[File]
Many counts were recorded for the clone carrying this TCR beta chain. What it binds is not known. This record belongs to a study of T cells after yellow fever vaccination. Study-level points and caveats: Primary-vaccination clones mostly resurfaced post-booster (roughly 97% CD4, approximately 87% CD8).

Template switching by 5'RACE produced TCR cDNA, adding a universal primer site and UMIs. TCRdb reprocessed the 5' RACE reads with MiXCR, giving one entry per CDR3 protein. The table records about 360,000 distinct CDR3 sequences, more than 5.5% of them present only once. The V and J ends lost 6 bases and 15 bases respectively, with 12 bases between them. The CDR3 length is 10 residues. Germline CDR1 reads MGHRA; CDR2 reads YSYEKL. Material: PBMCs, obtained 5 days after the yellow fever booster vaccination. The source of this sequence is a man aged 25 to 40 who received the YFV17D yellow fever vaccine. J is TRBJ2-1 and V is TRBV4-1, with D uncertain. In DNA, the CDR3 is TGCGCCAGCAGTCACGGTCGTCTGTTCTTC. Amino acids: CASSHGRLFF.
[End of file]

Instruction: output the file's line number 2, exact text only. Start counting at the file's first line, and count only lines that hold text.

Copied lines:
Template switching by 5'RACE produced TCR cDNA, adding a universal primer site and UMIs. TCRdb reprocessed the 5' RACE reads with MiXCR, giving one entry per CDR3 protein. The table records about 360,000 distinct CDR3 sequences, more than 5.5% of them present only once. The V and J ends lost 6 bases and 15 bases respectively, with 12 bases between them. The CDR3 length is 10 residues. Germline CDR1 reads MGHRA; CDR2 reads YSYEKL. Material: PBMCs, obtained 5 days after the yellow fever booster vaccination. The source of this sequence is a man aged 25 to 40 who received the YFV17D yellow fever vaccine. J is TRBJ2-1 and V is TRBV4-1, with D uncertain. In DNA, the CDR3 is TGCGCCAGCAGTCACGGTCGTCTGTTCTTC. Amino acids: CASSHGRLFF.